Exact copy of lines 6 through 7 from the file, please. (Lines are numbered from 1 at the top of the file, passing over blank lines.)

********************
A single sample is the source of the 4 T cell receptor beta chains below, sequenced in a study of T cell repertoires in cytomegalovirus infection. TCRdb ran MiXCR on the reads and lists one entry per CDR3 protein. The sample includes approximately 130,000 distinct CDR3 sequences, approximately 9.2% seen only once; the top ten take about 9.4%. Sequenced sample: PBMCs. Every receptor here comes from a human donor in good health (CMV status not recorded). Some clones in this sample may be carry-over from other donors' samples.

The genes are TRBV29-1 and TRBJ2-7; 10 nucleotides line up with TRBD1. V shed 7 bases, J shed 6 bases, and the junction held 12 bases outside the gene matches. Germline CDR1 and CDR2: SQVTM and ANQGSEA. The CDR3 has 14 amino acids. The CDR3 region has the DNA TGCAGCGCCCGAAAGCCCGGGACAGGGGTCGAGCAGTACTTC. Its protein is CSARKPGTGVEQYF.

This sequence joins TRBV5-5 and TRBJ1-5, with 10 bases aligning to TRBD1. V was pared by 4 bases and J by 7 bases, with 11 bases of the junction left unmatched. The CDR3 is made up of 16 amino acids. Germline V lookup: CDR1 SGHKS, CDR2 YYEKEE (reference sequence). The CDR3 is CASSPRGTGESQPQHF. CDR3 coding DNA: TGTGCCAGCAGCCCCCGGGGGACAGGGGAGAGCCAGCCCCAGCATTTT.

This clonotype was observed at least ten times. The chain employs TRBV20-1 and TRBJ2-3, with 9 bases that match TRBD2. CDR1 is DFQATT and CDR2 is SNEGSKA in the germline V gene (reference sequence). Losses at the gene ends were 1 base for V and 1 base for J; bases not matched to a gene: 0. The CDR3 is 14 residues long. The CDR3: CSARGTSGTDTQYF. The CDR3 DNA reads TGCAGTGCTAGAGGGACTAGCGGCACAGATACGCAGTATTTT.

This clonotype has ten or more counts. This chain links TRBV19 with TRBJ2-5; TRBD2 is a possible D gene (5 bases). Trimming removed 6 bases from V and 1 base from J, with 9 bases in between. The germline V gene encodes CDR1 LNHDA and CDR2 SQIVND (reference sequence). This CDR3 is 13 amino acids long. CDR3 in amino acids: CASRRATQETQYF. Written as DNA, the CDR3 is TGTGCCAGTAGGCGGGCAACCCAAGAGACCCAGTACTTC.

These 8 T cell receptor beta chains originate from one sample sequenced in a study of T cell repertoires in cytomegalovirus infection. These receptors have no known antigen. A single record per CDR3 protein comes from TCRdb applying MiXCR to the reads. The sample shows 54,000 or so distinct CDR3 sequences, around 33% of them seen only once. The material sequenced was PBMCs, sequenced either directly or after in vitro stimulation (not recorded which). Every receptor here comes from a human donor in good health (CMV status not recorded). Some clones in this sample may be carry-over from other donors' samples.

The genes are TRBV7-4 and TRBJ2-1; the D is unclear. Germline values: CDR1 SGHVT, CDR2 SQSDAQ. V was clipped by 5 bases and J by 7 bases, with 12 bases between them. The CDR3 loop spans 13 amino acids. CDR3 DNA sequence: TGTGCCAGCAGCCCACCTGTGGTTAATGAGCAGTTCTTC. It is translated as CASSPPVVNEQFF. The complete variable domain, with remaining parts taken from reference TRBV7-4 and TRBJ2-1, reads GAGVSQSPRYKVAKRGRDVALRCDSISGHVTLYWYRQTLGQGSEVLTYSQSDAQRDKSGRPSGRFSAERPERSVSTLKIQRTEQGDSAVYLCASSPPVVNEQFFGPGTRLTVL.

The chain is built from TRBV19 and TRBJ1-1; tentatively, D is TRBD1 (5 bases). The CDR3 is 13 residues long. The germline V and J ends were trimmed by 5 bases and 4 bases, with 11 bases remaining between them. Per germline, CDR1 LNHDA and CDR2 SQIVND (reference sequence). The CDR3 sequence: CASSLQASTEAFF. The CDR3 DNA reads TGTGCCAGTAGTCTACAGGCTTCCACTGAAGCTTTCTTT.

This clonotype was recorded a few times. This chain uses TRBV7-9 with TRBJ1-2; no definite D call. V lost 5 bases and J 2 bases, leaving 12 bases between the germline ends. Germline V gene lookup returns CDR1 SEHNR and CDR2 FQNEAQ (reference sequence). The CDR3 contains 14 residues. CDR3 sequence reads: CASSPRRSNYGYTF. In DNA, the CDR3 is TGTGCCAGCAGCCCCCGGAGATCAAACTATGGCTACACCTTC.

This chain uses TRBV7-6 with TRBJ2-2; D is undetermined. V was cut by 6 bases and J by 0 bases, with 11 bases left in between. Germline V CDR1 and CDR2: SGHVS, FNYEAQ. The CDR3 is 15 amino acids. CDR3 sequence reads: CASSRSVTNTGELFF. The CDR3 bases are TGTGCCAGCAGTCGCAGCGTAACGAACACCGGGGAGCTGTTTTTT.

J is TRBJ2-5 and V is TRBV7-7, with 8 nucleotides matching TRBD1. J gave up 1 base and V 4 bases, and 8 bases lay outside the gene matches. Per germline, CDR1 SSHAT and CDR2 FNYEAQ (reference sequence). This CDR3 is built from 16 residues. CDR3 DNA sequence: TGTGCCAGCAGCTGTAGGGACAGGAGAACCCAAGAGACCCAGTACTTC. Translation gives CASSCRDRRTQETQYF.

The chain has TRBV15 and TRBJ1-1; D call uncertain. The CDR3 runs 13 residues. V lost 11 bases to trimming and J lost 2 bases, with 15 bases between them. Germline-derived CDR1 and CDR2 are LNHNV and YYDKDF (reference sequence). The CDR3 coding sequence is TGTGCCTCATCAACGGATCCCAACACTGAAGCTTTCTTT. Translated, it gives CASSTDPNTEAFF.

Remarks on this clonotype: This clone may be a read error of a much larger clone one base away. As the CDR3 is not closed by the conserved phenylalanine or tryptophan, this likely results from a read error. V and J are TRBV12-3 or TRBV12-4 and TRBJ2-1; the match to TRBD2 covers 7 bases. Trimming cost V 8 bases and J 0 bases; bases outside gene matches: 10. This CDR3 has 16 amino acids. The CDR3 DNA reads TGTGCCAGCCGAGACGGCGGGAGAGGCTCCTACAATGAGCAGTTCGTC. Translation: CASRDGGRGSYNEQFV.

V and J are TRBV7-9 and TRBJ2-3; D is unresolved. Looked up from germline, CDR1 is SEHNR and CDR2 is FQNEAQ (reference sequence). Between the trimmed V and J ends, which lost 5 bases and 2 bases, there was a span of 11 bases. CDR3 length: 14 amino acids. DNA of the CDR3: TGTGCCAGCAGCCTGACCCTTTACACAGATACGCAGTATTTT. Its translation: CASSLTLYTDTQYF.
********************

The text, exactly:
These 8 T cell receptor beta chains originate from one sample sequenced in a study of T cell repertoires in cytomegalovirus infection. These receptors have no known antigen. A single record per CDR3 protein comes from TCRdb applying MiXCR to the reads. The sample shows 54,000 or so distinct CDR3 sequences, around 33% of them seen only once. The material sequenced was PBMCs, sequenced either directly or after in vitro stimulation (not recorded which). Every receptor here comes from a human donor in good health (CMV status not recorded). Some clones in this sample may be carry-over from other donors' samples.

The genes are TRBV7-4 and TRBJ2-1; the D is unclear. Germline values: CDR1 SGHVT, CDR2 SQSDAQ. V was clipped by 5 bases and J by 7 bases, with 12 bases between them. The CDR3 loop spans 13 amino acids. CDR3 DNA sequence: TGTGCCAGCAGCCCACCTGTGGTTAATGAGCAGTTCTTC. It is translated as CASSPPVVNEQFF. The complete variable domain, with remaining parts taken from reference TRBV7-4 and TRBJ2-1, reads GAGVSQSPRYKVAKRGRDVALRCDSISGHVTLYWYRQTLGQGSEVLTYSQSDAQRDKSGRPSGRFSAERPERSVSTLKIQRTEQGDSAVYLCASSPPVVNEQFFGPGTRLTVL.